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On 1 November 2021, the UK Office of Financial Sanctions Implementation (“OFSI“) published an updated Charity Sector Guidance and a blog post in response to Afghanistan’s Taliban takeover in August. A copy of the Guidance is available here.

The Afghanistan (Sanctions) (EU Exit) Regulations 2020 put in place sanctions measures to ensure the UK continues to meet its obligations under the United Nations sanctions regime. While the UK has enforced financial sanctions relating to Afghanistan since 1999, OFSI notes that it has not implemented sanctions against the Taliban as an entity but has designated a number of Taliban members, and the UK is unable to grant a humanitarian licence for dealings with such sanctioned persons in the absence of an applicable derogation in the relevant UN resolution.

The updated Guidance also includes information on due diligence when using Informal Value Transfer Systems (“IVTS“) such as Hawala systems that widely operate in Afghanistan. If charities or NGOs use IVTS to transfer and move funds, charity trustees must be able to show that this is a reasonable decision in the circumstances, and the risks have been appropriately managed. If the only option is to facilitate a payment through Hawala banking, OFSI advises that charities and NGOs should:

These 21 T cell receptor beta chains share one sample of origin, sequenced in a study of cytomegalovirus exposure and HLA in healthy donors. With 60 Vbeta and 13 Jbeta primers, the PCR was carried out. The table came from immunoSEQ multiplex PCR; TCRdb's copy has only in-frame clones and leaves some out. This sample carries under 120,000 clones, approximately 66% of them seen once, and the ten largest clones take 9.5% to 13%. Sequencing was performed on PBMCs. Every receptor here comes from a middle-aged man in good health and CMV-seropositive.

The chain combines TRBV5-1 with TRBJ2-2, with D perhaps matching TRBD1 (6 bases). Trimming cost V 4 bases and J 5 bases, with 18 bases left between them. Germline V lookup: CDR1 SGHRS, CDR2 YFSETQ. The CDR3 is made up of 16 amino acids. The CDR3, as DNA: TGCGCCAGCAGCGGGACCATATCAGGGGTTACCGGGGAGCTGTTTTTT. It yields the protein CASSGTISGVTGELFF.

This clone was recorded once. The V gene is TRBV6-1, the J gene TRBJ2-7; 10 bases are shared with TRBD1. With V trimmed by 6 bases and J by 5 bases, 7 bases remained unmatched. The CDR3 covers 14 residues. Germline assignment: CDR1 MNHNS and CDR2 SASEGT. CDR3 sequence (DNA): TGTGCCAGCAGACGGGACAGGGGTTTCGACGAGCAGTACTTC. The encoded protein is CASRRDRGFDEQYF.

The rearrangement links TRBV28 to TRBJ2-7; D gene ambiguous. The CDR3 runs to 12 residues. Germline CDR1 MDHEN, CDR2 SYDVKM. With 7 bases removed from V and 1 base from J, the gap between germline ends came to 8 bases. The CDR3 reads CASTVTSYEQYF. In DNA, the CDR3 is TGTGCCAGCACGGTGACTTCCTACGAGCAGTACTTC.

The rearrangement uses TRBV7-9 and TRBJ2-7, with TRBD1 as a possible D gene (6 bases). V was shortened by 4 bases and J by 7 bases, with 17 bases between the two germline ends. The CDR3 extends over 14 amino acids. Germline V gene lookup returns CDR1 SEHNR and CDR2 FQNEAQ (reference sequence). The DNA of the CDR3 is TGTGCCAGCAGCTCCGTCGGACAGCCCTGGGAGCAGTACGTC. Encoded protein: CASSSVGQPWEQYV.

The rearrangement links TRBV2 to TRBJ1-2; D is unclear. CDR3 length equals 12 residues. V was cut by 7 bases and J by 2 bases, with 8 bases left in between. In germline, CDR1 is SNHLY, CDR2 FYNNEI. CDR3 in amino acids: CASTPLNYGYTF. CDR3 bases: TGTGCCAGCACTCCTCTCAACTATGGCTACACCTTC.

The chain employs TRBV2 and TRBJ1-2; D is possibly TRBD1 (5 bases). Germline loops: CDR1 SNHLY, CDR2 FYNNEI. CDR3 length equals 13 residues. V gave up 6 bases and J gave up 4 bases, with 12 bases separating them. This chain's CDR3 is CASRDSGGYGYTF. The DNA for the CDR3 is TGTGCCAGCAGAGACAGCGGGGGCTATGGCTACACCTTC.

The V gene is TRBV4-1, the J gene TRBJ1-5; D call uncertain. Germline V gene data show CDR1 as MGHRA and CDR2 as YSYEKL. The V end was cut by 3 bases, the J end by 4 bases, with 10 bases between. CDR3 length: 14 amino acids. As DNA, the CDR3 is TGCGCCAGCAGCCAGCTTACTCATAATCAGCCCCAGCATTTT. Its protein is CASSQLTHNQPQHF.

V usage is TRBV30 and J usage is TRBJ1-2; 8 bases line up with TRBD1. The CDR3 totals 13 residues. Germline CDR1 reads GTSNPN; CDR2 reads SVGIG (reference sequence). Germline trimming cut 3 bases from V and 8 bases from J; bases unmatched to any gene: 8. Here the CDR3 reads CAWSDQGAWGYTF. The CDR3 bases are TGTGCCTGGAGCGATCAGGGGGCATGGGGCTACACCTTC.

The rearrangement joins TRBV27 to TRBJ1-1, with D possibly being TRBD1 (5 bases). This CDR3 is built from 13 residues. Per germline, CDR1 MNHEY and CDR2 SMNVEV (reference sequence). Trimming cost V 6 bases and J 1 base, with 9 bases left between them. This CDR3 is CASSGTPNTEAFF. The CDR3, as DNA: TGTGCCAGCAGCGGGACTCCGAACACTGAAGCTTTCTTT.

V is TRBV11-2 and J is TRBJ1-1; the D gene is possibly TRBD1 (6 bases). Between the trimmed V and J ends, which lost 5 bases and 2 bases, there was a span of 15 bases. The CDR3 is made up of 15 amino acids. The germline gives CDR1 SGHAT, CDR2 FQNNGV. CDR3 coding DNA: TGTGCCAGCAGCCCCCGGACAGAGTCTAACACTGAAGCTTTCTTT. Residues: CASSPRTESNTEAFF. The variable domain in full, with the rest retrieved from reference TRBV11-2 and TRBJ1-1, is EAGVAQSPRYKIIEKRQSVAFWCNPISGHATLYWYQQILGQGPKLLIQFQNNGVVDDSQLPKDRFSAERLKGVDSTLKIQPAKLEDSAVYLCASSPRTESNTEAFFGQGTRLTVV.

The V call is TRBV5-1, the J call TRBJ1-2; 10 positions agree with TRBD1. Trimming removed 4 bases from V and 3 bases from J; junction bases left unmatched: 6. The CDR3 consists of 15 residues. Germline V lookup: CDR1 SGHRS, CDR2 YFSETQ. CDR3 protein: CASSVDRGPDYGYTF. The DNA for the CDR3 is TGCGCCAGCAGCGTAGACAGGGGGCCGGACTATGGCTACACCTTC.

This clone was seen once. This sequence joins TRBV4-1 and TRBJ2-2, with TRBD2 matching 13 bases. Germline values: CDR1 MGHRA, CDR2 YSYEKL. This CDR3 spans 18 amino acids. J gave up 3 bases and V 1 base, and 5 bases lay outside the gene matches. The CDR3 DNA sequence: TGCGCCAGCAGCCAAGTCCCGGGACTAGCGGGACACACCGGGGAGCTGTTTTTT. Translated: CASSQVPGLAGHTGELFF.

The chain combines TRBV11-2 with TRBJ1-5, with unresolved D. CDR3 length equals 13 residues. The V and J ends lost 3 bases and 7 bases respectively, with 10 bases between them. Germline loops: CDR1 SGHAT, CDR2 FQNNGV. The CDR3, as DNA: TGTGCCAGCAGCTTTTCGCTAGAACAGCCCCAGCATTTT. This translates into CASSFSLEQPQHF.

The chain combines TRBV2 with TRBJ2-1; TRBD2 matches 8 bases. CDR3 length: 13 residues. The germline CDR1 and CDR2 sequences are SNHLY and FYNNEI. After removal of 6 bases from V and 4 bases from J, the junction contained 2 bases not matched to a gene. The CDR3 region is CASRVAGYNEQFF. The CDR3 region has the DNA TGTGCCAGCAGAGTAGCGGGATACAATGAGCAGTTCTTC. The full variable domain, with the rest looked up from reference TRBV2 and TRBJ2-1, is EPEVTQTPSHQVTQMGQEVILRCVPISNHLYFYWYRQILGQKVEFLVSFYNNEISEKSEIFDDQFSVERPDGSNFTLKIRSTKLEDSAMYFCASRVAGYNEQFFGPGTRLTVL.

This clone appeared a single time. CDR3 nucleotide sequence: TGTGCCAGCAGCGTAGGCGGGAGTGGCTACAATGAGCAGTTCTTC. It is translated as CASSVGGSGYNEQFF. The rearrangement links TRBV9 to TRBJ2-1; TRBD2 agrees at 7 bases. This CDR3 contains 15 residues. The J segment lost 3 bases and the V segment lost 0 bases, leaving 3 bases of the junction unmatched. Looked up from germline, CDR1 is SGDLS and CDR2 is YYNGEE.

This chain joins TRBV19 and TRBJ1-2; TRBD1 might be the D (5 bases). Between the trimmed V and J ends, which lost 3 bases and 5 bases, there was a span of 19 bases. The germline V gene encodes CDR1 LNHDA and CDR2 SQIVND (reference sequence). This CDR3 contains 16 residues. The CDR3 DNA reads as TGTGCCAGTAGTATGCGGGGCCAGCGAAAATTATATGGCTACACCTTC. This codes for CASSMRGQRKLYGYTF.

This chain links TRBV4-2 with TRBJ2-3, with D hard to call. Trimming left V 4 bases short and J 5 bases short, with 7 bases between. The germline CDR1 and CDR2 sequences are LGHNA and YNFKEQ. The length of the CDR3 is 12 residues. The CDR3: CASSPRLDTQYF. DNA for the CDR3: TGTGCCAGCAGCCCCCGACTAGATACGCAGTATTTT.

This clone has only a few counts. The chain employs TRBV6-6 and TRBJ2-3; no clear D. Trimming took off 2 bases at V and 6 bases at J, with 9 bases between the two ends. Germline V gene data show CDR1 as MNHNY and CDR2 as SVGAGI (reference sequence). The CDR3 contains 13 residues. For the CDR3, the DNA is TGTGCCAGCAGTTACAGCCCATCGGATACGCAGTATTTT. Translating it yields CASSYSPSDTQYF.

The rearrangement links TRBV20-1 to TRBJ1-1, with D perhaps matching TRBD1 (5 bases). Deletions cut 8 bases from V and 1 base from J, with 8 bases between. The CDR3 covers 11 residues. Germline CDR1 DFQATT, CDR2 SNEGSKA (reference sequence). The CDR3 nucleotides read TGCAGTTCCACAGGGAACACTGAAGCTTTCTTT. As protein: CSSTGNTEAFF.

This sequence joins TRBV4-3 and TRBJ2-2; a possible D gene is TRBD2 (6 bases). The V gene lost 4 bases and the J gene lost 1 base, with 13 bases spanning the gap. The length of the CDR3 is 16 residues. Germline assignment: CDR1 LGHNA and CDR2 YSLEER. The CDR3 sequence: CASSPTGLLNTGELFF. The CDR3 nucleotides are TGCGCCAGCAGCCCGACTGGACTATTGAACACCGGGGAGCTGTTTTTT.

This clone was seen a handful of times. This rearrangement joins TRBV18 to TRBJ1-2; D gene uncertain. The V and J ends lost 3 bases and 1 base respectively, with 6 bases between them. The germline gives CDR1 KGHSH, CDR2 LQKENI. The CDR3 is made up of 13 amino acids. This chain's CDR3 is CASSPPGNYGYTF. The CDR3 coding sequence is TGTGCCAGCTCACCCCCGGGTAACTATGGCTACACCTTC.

• obtain as much information as possible about the Hawala provider and the parties involved prior to making the transaction; and
  • discuss the payment route with their bank in advance.

OFSI will soon organise a webinar with the Charity Commission of England and Wales targeted at charities operating in high-risk jurisdictions, including Afghanistan, to provide further guidance on these issues.


Frank Pan is a Fenxun Partner in Baker & McKenzie LLP Shanghai office.
FenXun established a Joint Operation Office with Baker McKenzie in China as Baker McKenzie FenXun which was approved by the Shanghai Justice Bureau in 2015.


Tina Li is an Associate in Baker McKenzie, Hong Kong office.

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